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PHOTOS: Shirtless men, women in gowns—Myanmar protests get creative against military coup

By CHUCK SMITH Published Feb 11, 2021 2:54 am

The fifth day of street demonstrations in Myanmar, after the country’s military seized power and detained popular civilian leader Aung San Suu Kyi last week, saw its largest crowd.

Tens of thousands of demonstrators hit the streets to protest against the coup, which saw the country return to military rule after over 10 years of democracy.

And while police in Myanmar have reportedly resorted to force with the use of tear gas and rubber bullets, demonstrators are going the opposite route—by using creative ways to protest. 

Protestors on Wednesday, Feb. 10 flocked the streets of Yangon, the largest city in Myanmar, wearing eye-catching attires—or lack thereof—and attention-grabbing signs and posters.

For instance, chiselled shirtless men marched in protest in Yangon while holding signs and posters calling for the release of Aung San Suu Kyi.

Meanwhile, a group of women went to the protests wearing wedding dresses and ball gowns, as if dressed as princesses—while wearing sneakers. Protests in other parts of the country also saw demonstrators dressed as superheroes and ghosts. A number of demonstrators protested outside the Japanese embassy in Yangon, shouting protest slogans while lounging in an inflatable pool.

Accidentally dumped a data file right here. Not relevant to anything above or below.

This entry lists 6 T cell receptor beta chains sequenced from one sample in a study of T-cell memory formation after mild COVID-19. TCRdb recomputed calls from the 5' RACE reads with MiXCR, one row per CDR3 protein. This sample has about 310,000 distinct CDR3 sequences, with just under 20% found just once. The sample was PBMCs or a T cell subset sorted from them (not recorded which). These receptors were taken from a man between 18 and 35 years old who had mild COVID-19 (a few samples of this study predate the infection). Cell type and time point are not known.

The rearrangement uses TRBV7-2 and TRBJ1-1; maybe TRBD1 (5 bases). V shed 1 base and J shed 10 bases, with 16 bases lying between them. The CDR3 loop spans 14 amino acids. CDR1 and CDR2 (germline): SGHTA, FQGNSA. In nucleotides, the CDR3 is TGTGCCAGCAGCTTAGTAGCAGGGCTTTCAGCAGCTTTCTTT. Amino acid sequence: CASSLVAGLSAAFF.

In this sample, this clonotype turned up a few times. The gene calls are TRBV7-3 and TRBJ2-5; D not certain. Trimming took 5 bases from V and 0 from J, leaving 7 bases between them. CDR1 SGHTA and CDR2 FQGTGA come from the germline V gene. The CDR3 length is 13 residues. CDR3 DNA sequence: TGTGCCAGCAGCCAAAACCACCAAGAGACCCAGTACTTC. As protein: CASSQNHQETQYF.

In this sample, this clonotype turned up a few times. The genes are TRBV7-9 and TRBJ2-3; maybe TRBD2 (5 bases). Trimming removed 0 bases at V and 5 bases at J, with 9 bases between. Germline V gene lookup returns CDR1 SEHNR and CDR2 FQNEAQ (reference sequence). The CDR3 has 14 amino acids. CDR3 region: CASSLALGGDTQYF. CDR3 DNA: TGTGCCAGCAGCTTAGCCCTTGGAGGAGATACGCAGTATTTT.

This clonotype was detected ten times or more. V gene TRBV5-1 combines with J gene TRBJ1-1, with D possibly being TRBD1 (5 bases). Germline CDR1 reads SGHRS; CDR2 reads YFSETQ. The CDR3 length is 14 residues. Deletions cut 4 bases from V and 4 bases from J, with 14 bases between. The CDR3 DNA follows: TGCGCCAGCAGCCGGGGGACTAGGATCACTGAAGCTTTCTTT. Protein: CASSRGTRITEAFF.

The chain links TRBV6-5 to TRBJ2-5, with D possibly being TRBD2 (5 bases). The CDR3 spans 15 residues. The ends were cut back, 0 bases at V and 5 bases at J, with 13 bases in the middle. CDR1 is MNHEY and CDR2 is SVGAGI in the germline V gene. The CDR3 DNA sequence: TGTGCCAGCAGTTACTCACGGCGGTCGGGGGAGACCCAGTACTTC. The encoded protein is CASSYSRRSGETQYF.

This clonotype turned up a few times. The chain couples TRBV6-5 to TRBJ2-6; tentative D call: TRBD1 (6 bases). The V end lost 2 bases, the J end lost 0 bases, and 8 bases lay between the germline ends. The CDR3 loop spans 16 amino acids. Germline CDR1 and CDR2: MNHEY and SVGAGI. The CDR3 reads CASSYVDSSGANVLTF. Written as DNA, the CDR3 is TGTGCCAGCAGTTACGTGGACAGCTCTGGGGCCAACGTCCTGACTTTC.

“I don’t want dictatorship. I just want boyfriend,” one sign used during the protest reads.

Demonstrators seem undeterred even after a woman is currently in critical condition after being shot in the head during the protest in Yangon on Tuesday, Feb. 9. According to BBC, the woman, 19-year-old Mya Thwe Thwe Khaing, was hurt after police tried to disperse the demonstrators using water cannon and rubber bullets. The report added human rights groups in the country said the wound she sustained was “consistent with one from live ammunition.”

The Myanmar military also imposed a nationwide internet blackout, with access to Facebook, Instagram, and Twitter blocked the days prior—methods seen as ways to stifle the protests.

Echoes of the protests in Hong Kong and Thailand last year reverberate in the protests in Myanmar this year. Protestors can be seen giving the three-finger salute, commonly attributed to the dystopian novel and movie series “Hunger Games” and has been used both in Hong Kong and Thailand as a symbol of defiance against the authoritarian governments.

Banner photo, thumbnail, and insert photos by AFP